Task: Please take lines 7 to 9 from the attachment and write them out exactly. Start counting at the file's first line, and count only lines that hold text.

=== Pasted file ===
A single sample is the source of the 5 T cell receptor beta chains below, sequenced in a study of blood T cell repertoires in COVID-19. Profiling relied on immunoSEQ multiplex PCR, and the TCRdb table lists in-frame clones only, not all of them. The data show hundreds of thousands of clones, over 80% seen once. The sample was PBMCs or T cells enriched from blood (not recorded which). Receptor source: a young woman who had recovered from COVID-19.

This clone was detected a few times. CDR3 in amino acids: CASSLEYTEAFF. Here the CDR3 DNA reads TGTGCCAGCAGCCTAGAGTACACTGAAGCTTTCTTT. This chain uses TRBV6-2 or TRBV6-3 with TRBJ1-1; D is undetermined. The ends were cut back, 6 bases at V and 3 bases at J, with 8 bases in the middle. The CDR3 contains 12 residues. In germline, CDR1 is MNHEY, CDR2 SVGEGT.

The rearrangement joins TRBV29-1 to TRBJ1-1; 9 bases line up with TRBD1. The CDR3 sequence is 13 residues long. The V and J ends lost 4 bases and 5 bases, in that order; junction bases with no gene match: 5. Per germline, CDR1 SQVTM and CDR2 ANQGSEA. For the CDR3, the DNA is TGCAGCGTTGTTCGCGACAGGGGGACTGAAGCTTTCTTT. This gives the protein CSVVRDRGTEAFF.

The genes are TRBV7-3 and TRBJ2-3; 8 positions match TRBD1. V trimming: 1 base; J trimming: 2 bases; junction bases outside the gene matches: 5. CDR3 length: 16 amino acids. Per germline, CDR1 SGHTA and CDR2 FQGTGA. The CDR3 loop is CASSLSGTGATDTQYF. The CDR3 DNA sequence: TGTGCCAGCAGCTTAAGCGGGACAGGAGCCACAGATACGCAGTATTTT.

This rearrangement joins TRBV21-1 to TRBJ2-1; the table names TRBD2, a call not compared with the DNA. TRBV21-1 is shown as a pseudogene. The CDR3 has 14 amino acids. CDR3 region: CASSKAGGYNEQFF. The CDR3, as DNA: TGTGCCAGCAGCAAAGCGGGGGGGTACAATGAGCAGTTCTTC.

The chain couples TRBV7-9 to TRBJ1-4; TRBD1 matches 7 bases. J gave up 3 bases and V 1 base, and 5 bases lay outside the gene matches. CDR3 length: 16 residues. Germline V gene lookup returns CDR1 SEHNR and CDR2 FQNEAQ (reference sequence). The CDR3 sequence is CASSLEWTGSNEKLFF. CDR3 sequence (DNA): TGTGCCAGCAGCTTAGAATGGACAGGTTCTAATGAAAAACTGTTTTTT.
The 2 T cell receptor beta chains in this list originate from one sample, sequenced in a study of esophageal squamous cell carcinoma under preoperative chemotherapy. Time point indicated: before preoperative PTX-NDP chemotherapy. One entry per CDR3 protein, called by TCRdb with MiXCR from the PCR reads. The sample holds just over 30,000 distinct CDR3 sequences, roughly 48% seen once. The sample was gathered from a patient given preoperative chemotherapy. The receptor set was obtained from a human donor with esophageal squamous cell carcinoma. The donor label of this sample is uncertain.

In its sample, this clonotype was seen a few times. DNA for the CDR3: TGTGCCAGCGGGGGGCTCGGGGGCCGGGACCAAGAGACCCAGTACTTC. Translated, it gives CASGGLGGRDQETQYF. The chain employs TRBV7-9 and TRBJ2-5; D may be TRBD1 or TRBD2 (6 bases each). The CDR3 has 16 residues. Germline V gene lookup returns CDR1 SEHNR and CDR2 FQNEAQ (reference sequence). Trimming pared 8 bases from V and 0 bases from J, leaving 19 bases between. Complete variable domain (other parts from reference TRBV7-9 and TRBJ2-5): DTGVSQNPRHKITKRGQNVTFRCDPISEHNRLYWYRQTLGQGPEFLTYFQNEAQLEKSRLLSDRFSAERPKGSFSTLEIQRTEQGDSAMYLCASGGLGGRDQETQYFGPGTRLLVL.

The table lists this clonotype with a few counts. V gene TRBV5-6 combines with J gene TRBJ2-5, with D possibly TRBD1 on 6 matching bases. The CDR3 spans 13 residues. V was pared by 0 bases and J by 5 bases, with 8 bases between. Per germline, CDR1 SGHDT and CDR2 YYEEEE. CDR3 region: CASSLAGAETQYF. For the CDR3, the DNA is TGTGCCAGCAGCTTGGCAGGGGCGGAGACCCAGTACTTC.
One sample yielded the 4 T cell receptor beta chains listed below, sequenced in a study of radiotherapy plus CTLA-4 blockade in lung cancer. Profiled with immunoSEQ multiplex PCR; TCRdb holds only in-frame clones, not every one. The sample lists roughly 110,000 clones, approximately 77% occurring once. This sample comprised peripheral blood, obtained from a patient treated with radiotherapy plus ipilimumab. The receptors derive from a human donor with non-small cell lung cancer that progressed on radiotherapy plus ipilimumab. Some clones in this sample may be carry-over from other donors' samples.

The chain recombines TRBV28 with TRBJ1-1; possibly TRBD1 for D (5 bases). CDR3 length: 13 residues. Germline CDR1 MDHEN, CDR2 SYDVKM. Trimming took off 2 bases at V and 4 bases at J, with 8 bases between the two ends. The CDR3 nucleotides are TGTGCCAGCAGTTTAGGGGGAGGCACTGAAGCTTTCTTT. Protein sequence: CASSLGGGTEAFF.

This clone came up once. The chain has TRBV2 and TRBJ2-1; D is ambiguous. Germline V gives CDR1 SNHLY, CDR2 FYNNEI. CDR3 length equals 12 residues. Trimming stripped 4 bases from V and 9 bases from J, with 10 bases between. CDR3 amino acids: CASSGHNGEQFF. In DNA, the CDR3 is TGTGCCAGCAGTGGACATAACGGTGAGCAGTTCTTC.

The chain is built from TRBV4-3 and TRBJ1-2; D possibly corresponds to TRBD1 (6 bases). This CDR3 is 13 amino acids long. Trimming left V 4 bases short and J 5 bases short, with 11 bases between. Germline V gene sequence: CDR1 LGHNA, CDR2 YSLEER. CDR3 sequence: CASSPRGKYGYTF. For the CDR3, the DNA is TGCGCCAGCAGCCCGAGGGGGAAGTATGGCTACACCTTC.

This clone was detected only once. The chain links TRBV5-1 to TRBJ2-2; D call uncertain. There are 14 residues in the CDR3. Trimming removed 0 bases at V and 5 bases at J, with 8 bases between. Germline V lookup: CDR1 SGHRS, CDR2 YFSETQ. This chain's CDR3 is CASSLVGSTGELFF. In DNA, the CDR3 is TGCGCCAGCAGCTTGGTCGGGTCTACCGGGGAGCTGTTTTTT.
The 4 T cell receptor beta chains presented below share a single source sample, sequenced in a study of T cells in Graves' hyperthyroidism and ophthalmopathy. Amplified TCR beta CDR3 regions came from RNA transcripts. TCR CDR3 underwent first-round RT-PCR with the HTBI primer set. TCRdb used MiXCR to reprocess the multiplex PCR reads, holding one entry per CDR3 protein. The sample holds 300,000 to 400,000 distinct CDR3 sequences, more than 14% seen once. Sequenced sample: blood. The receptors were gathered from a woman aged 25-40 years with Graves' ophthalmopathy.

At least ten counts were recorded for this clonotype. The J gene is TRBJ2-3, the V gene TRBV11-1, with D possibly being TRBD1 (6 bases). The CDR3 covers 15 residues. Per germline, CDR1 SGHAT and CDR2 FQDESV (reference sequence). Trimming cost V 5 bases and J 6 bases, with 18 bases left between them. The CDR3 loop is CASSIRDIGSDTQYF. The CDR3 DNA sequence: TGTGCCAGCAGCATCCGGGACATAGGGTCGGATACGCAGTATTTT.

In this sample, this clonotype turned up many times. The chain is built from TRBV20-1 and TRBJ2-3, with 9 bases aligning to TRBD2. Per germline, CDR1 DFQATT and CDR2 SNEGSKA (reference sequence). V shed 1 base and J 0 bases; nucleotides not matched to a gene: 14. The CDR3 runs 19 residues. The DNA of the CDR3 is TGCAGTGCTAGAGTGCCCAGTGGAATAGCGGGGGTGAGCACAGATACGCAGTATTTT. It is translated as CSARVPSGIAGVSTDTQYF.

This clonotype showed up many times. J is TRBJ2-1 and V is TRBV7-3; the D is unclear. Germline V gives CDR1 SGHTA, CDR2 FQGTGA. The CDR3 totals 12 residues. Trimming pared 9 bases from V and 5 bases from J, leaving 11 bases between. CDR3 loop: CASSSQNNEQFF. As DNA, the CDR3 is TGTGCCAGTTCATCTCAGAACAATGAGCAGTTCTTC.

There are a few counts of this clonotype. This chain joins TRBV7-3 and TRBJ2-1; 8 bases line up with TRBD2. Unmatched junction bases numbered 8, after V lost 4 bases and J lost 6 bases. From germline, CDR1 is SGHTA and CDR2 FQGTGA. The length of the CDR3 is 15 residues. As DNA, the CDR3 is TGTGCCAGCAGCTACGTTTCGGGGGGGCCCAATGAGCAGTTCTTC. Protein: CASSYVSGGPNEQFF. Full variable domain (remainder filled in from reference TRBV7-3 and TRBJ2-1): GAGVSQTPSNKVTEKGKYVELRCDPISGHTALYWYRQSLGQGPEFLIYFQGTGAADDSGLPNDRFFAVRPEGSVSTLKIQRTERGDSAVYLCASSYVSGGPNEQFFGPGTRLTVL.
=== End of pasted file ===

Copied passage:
The 2 T cell receptor beta chains in this list originate from one sample, sequenced in a study of esophageal squamous cell carcinoma under preoperative chemotherapy. Time point indicated: before preoperative PTX-NDP chemotherapy. One entry per CDR3 protein, called by TCRdb with MiXCR from the PCR reads. The sample holds just over 30,000 distinct CDR3 sequences, roughly 48% seen once. The sample was gathered from a patient given preoperative chemotherapy. The receptor set was obtained from a human donor with esophageal squamous cell carcinoma. The donor label of this sample is uncertain.

In its sample, this clonotype was seen a few times. DNA for the CDR3: TGTGCCAGCGGGGGGCTCGGGGGCCGGGACCAAGAGACCCAGTACTTC. Translated, it gives CASGGLGGRDQETQYF. The chain employs TRBV7-9 and TRBJ2-5; D may be TRBD1 or TRBD2 (6 bases each). The CDR3 has 16 residues. Germline V gene lookup returns CDR1 SEHNR and CDR2 FQNEAQ (reference sequence). Trimming pared 8 bases from V and 0 bases from J, leaving 19 bases between. Complete variable domain (other parts from reference TRBV7-9 and TRBJ2-5): DTGVSQNPRHKITKRGQNVTFRCDPISEHNRLYWYRQTLGQGPEFLTYFQNEAQLEKSRLLSDRFSAERPKGSFSTLEIQRTEQGDSAMYLCASGGLGGRDQETQYFGPGTRLLVL.

The table lists this clonotype with a few counts. V gene TRBV5-6 combines with J gene TRBJ2-5, with D possibly TRBD1 on 6 matching bases. The CDR3 spans 13 residues. V was pared by 0 bases and J by 5 bases, with 8 bases between. Per germline, CDR1 SGHDT and CDR2 YYEEEE. CDR3 region: CASSLAGAETQYF. For the CDR3, the DNA is TGTGCCAGCAGCTTGGCAGGGGCGGAGACCCAGTACTTC.